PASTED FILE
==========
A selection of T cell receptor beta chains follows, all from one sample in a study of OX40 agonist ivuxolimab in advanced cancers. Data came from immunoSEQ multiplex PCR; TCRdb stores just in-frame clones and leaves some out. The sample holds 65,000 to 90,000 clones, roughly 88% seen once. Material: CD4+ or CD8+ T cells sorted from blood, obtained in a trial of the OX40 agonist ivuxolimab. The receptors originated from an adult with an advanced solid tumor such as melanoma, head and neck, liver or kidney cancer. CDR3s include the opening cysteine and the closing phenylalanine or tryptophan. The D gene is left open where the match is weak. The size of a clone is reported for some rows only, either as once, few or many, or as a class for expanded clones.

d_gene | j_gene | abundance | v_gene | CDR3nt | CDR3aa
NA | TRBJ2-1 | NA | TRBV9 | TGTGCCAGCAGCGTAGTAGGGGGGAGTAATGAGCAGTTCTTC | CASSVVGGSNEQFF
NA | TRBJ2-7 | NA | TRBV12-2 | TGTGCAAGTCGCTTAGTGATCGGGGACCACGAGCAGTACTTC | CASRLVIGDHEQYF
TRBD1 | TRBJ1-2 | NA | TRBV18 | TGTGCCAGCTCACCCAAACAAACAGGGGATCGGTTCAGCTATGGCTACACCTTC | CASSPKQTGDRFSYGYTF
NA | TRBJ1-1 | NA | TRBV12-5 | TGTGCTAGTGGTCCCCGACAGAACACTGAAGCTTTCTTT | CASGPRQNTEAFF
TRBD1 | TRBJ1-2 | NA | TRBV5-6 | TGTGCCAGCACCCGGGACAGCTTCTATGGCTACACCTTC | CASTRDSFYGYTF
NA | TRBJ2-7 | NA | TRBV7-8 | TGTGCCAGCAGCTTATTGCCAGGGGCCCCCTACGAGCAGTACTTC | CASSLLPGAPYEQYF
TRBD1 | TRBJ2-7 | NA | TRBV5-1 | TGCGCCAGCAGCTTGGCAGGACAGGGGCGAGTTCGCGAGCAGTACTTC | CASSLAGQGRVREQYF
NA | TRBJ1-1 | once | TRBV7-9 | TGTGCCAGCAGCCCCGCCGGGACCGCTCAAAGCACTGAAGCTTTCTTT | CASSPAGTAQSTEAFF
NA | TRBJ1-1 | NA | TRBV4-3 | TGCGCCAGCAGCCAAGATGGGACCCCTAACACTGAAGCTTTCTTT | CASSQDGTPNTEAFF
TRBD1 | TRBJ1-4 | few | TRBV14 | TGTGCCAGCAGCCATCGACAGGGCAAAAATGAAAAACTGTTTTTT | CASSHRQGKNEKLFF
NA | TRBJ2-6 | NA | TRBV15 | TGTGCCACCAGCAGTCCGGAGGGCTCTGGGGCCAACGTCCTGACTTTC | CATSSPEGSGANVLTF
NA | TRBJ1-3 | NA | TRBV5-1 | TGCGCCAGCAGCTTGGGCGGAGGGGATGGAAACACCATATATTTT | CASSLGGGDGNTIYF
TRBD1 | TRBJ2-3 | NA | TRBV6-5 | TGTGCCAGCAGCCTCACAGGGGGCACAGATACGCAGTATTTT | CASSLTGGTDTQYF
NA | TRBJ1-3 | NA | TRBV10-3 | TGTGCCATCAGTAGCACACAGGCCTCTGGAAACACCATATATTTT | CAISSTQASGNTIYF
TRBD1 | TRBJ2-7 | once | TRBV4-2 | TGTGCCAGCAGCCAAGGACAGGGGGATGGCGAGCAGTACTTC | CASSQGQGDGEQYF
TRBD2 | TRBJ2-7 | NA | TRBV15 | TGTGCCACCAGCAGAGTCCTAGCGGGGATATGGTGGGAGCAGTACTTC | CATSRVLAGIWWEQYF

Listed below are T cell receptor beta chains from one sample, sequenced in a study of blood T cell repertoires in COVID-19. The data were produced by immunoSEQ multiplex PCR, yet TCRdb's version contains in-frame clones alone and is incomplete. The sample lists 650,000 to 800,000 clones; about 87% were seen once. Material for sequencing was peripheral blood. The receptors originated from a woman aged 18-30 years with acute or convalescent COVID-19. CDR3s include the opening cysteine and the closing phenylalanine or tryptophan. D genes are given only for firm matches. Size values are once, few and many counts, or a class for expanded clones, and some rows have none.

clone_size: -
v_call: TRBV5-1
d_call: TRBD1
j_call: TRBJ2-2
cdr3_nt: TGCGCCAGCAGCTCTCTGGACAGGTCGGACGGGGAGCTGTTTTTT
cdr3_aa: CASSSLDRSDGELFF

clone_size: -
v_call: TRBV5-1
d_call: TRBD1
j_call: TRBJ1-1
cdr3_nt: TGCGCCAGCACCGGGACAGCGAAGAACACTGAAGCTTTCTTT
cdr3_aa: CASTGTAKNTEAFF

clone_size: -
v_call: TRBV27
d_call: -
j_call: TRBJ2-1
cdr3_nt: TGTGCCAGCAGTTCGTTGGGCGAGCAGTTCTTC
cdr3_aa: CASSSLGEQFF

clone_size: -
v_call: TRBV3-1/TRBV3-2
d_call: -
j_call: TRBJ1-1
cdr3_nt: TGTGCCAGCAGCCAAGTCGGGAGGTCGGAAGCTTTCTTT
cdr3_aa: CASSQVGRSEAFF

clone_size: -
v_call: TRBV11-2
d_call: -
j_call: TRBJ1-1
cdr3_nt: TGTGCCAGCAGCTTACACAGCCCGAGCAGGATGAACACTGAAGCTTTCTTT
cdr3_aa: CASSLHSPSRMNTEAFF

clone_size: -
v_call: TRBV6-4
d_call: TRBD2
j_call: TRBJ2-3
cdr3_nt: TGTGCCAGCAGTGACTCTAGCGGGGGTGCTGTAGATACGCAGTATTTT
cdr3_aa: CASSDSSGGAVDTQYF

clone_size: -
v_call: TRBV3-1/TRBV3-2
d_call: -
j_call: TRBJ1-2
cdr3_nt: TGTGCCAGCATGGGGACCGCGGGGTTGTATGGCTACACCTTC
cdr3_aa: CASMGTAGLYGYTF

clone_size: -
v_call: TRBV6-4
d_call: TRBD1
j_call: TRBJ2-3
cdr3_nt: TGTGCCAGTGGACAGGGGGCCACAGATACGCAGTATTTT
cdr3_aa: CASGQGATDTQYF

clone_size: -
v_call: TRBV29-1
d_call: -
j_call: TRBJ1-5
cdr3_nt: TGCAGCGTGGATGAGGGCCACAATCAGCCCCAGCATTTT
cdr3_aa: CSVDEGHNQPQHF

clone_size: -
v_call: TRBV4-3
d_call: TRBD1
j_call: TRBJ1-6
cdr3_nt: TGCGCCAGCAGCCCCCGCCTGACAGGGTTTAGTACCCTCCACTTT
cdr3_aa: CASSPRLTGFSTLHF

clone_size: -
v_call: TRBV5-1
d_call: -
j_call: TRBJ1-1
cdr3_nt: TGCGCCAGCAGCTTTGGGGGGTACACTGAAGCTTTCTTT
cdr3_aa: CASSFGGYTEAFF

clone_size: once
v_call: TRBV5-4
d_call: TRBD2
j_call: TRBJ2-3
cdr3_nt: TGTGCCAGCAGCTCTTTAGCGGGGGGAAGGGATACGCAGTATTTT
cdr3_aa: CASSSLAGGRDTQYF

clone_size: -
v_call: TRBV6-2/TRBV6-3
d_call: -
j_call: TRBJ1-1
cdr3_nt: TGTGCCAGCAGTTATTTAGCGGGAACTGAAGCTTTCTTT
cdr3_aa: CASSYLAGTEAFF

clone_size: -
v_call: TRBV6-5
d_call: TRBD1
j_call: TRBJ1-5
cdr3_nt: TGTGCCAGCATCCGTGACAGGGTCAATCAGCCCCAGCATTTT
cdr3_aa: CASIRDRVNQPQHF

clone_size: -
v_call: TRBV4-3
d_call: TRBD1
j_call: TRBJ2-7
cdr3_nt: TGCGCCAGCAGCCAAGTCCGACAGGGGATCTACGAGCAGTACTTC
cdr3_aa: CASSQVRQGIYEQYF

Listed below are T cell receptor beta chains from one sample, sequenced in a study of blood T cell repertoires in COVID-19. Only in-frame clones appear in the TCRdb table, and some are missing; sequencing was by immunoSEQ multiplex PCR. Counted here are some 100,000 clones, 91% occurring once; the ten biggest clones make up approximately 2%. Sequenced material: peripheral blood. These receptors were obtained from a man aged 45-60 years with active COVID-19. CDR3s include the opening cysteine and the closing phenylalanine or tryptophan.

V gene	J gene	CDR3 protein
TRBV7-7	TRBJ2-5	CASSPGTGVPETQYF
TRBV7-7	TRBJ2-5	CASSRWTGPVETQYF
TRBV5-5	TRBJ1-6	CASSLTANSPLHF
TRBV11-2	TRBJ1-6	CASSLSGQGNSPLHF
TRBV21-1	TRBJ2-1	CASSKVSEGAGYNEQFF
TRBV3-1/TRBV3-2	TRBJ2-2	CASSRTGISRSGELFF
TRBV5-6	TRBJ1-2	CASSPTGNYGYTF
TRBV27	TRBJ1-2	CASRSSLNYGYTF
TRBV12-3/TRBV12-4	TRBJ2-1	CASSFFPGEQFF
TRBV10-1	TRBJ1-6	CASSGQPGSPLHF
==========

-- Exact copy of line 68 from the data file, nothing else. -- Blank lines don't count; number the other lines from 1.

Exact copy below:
clone_size: -